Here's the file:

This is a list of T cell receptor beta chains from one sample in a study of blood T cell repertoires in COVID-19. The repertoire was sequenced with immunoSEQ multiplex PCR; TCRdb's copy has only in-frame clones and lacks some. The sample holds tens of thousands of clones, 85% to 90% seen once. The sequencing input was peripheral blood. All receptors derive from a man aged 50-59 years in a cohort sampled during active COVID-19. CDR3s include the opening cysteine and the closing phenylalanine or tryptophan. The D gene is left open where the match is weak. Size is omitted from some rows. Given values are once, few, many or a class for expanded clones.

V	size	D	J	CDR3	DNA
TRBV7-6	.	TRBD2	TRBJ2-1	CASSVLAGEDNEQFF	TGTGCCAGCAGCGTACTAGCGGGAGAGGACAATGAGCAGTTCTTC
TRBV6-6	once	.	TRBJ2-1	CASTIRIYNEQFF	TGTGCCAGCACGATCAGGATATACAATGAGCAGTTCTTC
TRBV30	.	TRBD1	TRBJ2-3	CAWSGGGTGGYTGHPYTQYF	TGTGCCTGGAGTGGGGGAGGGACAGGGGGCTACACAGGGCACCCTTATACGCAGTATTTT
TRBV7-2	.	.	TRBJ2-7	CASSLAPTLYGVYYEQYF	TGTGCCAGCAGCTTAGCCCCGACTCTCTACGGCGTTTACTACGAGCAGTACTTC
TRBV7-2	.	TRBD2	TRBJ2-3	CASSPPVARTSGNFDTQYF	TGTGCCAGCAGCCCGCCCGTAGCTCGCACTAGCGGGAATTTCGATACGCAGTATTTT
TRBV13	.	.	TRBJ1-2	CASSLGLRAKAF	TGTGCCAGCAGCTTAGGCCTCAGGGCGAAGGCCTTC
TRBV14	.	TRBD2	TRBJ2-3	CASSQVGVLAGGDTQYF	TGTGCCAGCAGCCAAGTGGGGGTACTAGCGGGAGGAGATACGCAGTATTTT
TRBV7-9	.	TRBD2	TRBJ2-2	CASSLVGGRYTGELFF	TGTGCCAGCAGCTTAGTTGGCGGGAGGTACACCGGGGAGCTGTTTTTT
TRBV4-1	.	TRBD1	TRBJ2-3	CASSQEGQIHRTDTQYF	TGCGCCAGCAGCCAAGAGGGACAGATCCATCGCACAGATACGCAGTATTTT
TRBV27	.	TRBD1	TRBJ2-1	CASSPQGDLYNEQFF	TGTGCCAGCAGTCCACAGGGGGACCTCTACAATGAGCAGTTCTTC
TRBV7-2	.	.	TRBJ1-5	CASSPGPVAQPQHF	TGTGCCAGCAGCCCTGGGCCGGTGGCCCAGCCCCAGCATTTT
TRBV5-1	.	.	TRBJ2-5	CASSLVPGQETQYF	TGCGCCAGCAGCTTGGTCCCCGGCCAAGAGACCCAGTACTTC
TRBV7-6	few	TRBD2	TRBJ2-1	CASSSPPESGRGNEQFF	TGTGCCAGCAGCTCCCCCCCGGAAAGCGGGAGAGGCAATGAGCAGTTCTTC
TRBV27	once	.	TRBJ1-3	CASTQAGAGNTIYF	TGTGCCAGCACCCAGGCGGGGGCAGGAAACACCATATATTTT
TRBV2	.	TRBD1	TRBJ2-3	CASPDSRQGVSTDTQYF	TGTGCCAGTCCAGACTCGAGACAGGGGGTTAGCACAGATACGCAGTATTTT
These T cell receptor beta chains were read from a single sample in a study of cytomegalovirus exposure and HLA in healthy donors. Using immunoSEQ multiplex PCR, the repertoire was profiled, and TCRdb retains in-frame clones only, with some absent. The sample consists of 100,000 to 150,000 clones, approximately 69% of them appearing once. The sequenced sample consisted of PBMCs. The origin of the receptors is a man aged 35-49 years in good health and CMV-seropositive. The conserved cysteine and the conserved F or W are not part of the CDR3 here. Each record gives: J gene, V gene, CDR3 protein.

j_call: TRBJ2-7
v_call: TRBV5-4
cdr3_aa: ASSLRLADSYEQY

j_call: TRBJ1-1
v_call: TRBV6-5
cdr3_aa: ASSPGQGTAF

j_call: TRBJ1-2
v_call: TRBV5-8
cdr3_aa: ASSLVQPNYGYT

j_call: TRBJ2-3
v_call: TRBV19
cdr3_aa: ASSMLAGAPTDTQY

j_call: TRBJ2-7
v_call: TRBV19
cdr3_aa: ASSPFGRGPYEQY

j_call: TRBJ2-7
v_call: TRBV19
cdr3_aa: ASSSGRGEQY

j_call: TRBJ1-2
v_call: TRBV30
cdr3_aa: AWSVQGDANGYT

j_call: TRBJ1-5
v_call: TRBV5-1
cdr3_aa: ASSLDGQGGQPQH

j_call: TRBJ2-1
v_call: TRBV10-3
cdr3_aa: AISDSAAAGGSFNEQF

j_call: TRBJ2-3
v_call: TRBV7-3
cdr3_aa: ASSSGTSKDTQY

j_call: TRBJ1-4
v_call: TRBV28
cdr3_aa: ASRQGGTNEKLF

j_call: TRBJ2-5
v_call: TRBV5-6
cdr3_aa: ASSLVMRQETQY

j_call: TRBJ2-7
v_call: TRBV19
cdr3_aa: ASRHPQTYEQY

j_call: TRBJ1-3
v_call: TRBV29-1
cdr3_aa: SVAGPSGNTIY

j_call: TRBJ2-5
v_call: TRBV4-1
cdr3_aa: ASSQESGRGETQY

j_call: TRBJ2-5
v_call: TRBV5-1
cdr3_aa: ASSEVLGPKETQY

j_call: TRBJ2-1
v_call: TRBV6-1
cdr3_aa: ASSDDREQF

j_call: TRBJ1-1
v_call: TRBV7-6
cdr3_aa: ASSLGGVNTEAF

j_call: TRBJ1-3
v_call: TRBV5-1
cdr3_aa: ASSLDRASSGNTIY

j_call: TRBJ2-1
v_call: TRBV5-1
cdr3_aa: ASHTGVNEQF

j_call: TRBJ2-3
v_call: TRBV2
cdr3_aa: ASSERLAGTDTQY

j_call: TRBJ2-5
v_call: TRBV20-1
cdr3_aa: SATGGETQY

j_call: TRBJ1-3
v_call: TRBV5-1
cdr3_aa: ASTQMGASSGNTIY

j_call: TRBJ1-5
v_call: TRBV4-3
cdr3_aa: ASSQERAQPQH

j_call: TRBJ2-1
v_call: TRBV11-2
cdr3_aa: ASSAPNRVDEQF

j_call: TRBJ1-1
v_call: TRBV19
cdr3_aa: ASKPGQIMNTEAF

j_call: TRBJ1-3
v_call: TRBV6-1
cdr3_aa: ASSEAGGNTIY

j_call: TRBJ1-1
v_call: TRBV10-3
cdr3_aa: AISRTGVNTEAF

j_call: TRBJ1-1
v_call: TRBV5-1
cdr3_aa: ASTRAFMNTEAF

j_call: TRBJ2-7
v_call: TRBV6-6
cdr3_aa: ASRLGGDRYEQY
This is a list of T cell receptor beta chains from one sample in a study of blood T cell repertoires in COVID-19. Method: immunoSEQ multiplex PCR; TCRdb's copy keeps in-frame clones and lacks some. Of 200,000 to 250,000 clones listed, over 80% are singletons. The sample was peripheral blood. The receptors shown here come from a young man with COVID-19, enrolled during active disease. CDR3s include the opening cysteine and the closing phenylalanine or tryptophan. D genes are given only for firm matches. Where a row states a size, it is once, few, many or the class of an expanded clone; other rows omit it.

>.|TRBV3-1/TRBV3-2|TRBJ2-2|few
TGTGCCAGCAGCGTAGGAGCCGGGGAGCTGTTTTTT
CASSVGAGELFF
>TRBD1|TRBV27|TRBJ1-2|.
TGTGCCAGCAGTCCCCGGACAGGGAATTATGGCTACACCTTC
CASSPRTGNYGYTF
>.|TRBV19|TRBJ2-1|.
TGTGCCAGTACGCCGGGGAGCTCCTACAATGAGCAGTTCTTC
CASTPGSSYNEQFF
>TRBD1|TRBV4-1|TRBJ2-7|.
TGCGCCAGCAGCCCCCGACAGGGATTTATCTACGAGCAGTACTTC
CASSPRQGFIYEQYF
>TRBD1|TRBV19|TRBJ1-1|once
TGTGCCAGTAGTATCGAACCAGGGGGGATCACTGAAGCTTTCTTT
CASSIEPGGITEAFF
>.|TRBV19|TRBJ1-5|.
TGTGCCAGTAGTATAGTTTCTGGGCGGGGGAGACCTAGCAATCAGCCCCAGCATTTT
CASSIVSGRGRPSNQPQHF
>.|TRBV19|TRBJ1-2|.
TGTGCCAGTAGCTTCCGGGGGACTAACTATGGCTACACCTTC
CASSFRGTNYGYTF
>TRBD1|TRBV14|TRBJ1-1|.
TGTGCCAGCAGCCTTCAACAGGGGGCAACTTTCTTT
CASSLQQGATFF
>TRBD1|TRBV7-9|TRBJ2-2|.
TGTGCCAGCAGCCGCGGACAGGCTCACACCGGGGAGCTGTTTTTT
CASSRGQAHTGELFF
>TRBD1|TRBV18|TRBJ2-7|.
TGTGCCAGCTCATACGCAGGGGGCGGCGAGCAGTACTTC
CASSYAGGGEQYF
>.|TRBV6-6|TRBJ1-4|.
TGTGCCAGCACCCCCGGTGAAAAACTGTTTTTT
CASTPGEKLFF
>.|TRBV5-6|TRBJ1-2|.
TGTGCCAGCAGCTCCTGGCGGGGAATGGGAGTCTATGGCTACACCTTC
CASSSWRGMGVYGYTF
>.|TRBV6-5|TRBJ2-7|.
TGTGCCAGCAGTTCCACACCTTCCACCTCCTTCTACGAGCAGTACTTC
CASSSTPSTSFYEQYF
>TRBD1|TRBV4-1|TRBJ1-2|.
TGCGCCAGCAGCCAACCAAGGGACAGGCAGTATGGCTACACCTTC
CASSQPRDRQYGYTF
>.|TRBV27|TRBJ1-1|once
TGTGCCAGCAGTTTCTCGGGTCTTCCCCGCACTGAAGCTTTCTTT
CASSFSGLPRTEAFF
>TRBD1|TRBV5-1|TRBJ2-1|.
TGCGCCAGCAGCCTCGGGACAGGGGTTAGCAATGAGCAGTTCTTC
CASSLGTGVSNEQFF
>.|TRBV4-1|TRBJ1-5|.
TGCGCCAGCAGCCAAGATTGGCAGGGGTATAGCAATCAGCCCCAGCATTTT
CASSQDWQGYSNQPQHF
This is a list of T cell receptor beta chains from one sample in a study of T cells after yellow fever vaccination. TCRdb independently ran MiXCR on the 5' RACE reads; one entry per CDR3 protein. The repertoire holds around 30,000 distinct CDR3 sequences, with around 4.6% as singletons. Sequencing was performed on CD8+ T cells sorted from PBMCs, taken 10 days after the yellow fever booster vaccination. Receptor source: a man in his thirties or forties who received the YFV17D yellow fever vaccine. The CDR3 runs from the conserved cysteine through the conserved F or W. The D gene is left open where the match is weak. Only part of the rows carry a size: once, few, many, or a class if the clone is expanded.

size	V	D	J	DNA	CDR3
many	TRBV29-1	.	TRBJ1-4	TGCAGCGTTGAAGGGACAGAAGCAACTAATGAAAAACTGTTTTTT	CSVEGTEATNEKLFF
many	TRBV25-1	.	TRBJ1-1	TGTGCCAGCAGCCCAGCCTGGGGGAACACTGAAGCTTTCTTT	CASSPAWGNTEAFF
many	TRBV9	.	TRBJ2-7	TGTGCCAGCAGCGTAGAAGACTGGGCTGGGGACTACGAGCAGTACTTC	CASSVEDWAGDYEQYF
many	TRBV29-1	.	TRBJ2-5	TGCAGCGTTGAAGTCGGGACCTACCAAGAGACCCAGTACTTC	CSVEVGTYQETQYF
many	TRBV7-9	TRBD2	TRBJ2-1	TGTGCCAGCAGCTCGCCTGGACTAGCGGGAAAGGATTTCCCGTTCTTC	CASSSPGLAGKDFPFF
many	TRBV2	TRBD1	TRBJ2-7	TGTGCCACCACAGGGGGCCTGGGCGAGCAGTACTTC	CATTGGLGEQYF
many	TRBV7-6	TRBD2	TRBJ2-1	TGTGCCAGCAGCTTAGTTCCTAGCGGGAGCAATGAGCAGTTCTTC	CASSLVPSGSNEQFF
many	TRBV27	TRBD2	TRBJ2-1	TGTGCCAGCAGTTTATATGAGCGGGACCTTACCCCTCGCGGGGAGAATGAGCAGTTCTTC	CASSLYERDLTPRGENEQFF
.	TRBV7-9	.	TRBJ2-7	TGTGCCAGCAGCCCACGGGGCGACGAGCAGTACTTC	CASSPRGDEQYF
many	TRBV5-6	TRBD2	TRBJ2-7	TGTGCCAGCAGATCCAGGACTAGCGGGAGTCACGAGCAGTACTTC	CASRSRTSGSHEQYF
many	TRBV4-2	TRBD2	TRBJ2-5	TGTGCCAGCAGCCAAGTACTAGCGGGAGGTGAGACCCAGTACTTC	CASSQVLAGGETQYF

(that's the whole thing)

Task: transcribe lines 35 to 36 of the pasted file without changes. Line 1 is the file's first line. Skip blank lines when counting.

v_call: TRBV19
cdr3_aa: ASSSGRGEQY